“Life is full of beauty. Notice it. Notice the bumble bee, the small child, and the smiling faces. Smell the rain, and feel the wind. Live your life to the fullest potential, and fight for your dreams.” ~Ashley Smith
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Life Is Beautiful (Italian: La vita è bella) – This 1997 movie is the most successful foreign language film in U.S. history. It tells the story of a Jewish Italian, Guido Orefice (played by Roberto Benigni, who also directed and co-wrote the film), who employs his fertile imagination to help his family during their internment in a Nazi concentration camp. It’s a tale of love and self-sacrifice in which the human spirit triumphs over adversity, a tribute to the flame of life that won’t be snuffed out no matter how dark the circumstance.
The first half of the movie is a whimsical, romantic comedy set in the years before World War II. The second half of the movie is a heartwrenching drama set inside a Nazi death camp. To help his son survive and keep his spirits up, Guido employs comic ingenuity and the power of positive thinking. He pretends that they are participants in a “game” in which the grand prize is a tank. Thus, many scenes that might otherwise be frightening or intense are made humorous, poignant, and/or bittersweet. Even though the film creatively employs comedic elements within the tragic subject matter of the Holocaust, this in no way detracts from the seriousness of the story.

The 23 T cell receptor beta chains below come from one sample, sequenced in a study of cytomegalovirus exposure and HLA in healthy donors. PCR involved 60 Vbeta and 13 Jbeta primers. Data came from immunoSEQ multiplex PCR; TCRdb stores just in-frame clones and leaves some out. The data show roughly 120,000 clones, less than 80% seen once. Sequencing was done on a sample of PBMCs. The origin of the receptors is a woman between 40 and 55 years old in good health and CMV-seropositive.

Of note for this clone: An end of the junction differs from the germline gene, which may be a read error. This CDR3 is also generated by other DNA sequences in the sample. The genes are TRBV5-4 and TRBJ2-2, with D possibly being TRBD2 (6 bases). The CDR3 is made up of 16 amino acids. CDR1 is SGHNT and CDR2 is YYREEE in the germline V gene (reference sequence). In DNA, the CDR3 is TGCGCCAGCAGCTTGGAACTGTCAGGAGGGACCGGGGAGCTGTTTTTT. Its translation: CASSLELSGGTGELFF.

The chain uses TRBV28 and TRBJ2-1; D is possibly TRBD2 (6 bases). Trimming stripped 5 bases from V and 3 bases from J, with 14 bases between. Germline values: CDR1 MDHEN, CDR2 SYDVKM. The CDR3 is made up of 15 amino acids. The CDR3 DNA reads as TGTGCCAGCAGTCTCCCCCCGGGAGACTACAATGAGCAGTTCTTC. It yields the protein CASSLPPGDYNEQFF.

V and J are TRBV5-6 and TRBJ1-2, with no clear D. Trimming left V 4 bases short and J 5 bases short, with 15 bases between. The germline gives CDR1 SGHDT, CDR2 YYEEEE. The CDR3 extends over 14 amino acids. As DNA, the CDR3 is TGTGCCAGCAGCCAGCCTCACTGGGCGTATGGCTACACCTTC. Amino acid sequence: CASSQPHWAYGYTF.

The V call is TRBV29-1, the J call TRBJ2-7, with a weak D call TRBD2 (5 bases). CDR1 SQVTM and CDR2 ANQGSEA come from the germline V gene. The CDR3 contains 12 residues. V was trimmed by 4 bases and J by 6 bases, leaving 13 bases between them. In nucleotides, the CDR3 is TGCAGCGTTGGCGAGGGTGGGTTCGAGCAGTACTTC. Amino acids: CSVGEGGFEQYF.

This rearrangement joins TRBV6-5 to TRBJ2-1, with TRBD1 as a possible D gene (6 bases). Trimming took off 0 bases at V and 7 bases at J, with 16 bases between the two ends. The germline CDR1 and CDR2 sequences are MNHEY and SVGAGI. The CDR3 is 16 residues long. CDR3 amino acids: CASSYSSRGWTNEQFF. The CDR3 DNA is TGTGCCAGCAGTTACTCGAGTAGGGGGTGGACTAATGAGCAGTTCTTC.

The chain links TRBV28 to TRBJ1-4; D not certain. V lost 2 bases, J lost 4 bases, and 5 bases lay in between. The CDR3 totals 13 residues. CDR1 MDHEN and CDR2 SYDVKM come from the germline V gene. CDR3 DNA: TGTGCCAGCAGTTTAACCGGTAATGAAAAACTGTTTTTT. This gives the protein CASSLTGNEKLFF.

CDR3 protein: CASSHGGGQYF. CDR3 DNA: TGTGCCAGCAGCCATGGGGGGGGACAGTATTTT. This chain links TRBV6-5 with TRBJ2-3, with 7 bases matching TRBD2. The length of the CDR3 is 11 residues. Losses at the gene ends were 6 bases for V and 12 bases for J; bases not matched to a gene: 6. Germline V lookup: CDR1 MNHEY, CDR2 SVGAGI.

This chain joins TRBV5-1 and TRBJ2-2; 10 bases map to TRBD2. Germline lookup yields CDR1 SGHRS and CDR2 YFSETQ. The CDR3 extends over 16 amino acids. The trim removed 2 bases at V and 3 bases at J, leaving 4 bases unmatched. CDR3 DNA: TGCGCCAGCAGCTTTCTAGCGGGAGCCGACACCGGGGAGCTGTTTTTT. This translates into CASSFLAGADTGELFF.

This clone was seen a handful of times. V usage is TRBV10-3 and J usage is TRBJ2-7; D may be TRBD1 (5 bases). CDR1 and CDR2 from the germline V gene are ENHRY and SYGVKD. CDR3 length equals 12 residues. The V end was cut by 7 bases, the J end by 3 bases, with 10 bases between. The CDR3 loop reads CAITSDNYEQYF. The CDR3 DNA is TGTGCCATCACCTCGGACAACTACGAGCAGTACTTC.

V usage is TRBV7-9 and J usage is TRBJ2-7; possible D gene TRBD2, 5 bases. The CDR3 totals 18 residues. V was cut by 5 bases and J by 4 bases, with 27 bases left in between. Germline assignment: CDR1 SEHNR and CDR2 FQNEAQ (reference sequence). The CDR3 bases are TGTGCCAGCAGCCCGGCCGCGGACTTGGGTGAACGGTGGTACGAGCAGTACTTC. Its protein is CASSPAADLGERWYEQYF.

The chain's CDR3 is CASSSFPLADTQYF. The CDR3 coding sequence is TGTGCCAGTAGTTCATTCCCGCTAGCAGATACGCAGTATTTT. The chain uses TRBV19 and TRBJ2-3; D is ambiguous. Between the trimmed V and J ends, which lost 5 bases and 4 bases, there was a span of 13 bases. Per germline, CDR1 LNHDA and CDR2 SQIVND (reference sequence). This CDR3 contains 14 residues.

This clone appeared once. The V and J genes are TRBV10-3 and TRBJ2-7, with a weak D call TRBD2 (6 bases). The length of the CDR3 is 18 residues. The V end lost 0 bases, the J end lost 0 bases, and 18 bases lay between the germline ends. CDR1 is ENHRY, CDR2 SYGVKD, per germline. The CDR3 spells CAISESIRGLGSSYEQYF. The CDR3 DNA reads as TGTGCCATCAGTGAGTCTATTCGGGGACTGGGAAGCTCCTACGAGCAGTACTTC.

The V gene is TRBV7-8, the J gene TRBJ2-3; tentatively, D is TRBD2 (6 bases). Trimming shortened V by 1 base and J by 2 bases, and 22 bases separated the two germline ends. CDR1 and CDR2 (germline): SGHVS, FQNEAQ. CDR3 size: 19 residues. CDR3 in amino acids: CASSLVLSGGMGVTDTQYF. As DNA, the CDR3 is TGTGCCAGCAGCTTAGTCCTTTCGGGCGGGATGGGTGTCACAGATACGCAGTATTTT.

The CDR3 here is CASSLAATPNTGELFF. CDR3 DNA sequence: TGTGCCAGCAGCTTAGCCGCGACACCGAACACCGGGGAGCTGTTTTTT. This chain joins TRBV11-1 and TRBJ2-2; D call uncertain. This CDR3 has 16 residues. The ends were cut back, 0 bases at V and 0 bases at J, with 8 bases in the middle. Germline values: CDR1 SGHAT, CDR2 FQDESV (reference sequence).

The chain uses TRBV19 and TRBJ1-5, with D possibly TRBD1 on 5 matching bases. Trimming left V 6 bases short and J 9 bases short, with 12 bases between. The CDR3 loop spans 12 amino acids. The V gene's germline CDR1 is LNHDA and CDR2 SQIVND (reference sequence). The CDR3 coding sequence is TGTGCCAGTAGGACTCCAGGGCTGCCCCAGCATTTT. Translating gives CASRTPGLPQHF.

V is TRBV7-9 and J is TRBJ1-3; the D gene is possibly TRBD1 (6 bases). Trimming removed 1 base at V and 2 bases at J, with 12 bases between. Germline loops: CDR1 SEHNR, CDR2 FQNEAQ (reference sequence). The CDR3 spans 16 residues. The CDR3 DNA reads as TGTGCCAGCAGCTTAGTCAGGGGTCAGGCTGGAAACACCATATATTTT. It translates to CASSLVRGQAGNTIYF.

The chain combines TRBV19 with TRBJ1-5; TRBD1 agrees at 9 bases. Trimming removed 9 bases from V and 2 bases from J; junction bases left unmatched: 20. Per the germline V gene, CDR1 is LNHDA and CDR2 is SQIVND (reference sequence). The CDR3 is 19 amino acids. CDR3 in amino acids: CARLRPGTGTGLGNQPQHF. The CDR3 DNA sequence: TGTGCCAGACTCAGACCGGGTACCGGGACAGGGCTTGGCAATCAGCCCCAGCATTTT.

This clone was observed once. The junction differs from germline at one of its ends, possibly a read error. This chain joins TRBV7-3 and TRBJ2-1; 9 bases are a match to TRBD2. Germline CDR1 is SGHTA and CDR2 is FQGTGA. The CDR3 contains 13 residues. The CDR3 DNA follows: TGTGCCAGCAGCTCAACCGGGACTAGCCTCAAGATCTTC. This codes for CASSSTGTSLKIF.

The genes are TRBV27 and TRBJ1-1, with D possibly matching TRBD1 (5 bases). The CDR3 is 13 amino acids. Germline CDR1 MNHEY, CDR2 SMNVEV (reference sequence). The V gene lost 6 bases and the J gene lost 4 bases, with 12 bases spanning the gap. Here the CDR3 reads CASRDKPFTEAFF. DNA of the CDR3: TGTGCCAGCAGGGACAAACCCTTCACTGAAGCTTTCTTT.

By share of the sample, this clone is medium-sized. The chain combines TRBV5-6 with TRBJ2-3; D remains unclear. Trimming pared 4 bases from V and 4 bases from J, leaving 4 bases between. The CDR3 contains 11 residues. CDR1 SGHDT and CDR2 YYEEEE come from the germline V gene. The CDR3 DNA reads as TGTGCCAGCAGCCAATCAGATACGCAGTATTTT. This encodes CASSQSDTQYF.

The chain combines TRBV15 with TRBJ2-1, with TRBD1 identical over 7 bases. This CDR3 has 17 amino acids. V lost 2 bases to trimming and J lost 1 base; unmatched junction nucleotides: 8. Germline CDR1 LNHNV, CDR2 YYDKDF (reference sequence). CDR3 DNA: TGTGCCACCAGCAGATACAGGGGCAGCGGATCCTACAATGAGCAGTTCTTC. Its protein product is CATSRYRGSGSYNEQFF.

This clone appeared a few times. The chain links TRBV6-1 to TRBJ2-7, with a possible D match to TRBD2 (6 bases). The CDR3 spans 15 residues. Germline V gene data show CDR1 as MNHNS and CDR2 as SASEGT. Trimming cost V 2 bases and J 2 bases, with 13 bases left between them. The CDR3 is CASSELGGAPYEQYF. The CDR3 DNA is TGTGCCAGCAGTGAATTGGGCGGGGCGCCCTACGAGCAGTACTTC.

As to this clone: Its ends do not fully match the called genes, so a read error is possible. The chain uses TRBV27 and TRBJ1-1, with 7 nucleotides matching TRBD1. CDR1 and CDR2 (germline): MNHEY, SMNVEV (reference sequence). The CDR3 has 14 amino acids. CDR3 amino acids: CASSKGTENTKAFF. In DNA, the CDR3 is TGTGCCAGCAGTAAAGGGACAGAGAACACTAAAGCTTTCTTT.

Life Is Beautiful won Academy Awards for the Best Original Dramatic Score and the Best Foreign Language Film. Roberto Benigni won the Academy Award for Best Actor. The concept for this movie came from Benigni’s own family history; before his birth Roberto’s father had survived three years of internment at the Bergen-Belsen concentration camp. The movie’s title comes from a quote by Leon Trotsky. In exile in Mexico, knowing he was about to be killed by Joseph Stalin’s assassins, he saw his wife in the garden and wrote that, in spite of everything, “life is beautiful.”
The theme of Life Is Beautiful is not about horror, but hope. Although it’s rated PG-13 for holocaust-related thematic elements, there is no violence or gore to be seen; everything is implied/off-screen. The movie is suitable for children who are old enough to learn about the Holocaust (and are able to read subtitles, as that is the best way to watch this movie). There isn’t even any profanity which is hard to find in a movie these days! Be sure to have a box of Kleenex handy, though.
The great thing about this movie is the overwhelming love that the main character had for his wife and son. (Guido’s wife, Dora, was played by the director’s real-life wife, Nicoletta Braschi.) Guido was a funny guy, but he took seriously his God-ordained duty to protect those with whom God entrusted him. All through the Bible, the husband/father is called upon to be the protector of his family. There is a huge gap in our culture of men who are actually willing to stand up and be the father that God has called them to be. So this movie is both pro-dad and pro-life – which is why I’m featuring it today, since Father’s Day is coming up and it’s “180 Day” today.
The mass-murder of at least 6 million Jews and 5 million other “sub-humans” and “useless eaters” – including as many as 1.5 million children – was lawful in Hitler’s Germany. Today we would say that’s awful. And yet there’s a modern Holocaust going on right now in America. It too is legal! This Holocaust is abortion: the killing of unborn human babies. Since the legalization of abortion in 1973, there have been approximately 50 million abortions performed in the United States. There are two ways you can fight the holocaust of abortion. The first is by watching the 180 Movie. It will give you a whole new perspective on abortion. The second is to please pass it on. Many of those who view the 180 Movie do a complete 180 themselves and become pro-life!